Meet Fridgeport, a community fridge helping neighbors feed neighbors
When Aida Rivera loads her car with food donations, it’s like a game of Tetris. In the parking lot of BJ’s Wholesale Club, Rivera tried to fit four superstore-sized shopping carts full of food into her midsize SUV.
“I put the meat on the bottom because it’s [in] sturdier boxes than the cakes,” Rivera said, running between the carts and her trunk in flip-flops, carrying bulk-sized boxes of frozen meat. She fits five sheet cakes, half a dozen pies, over 20 boxes of muffins and around 30 bags of rolls in her car — close to $1,000 in donations from BJ’s.
All this food is going to Fridgeport, a community fridge in Bridgeport. Rivera has worked out this stacking technique during her many trips to pick up food donations. She volunteers for the fridge over 40 hours a week.
Food prices have risen 10% in the U.S. in the last year, making groceries even harder to afford for low-income people. In Connecticut, 12% of residents don’t have access to adequate nutrition. Fridgeport is one of half a dozen community fridges run through mutual aid that have popped in the state in the last few years to help meet that need.
In the small front yard of Kingdom Builders Impact Ministries, there’s an orange and tan shed filled with shelves and two large refrigerators. The fridges are open 24 hours, seven days a week, and all the food is free.
Donations come from individuals, restaurants and grocery stores. Rivera first heard of the community fridge concept early in 2021. She connected with Reggy St. Fortcolin, a community organizer who’s helped start up fridges in New Haven, Hartford and Waterbury. In May 2021, Fridgeport opened.
“Here, you take what you want, leave what you can,” St. Fortcolin said.
The first fridge in the state opened just prior to the pandemic. St. Fortcolin said that after the murder of George Floyd, mutual aid work, like the fridges, became more defined. It differs greatly, he said, from charity or government assistance.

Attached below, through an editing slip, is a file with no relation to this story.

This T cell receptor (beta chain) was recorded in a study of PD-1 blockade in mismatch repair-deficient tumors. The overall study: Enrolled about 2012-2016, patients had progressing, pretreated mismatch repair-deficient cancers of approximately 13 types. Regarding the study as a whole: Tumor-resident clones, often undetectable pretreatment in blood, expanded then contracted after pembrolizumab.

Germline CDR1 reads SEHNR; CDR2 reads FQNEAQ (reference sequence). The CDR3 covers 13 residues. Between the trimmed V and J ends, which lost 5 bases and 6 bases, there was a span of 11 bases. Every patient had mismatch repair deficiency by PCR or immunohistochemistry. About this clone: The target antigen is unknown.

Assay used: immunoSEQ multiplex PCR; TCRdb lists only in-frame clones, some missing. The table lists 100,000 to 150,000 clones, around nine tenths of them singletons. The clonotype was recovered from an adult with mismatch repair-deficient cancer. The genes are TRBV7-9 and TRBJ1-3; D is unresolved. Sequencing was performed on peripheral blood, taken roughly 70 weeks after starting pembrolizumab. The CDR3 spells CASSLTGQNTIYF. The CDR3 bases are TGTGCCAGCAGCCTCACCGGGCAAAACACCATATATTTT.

“Food banks, they see whatever your condition is: Do you have one kid, or two kids, or three kids or four kids? You are one entity, and you got one bread, one soup, one salad.” At the fridge, he said, there are no limits or questions asked or barriers like paperwork.
Rivera wished she had access to something like this when she was a young, single mother.
“I was the one eating out of pantries. When people look down on you, and you don't want to go back, it's embarrassing,” she said.
She estimates that 1,000 people visit every week, based on the number of notifications she gets on her phone from the smart doorbell posted outside the fridge. Rivera sometimes sees people pick up food in the middle of the night, which she thinks is because they feel ashamed to come during the day.
“Here, it’s not about that,” she said. “It’s about giving a helping hand up.”
Many people who land just above the cutoff for state benefits experience food emergencies. Close to half the households in Bridgeport struggle to afford their basic needs of housing, food and transportation, according to data from United for ALICE. This includes households that aren’t technically considered in poverty — 23% of Bridgeport residents fall into that category.
“Poverty in America is a structural problem, and asking individuals to mutually assist each other isn’t really how you solve that poverty,” said Nathan Fiala, an associate professor at the University of Connecticut who studies food insecurity in low-income populations.
Fiala thinks the fridge is an indicator that existing systems aren’t working. According to the USDA, 21% of low-income people who are eligible for the Supplemental Nutrition Assistance Program don’t use it in Connecticut.
“Maybe there’s an opportunity here to think about how to redesign policy in Connecticut around support for low-income households,” Fiala said. He’d like to see politicians take food insecurity more seriously. Services like affordable housing, mental health care and even universal basic income would help, he said.
Back at the fridge, Scarleth Janelle shows up with her two sons. Rivera surprises the boys with a box of cookies and gives Janelle a hug.
“It helps a lot. Because it’s a lot of people that don’t get food stamps, don’t get help from the state,” Janelle said. She comes here often for herself, but also to take food for those who can’t come by.
“I come get [food] for me and to help other people,” she said.
She takes a frozen turkey and on her walk home, she calls friends to let them know there are a few more.
But the good news, Rivera said, traveled fast.
“We just picked up 30 turkeys, and there’s four left in there.”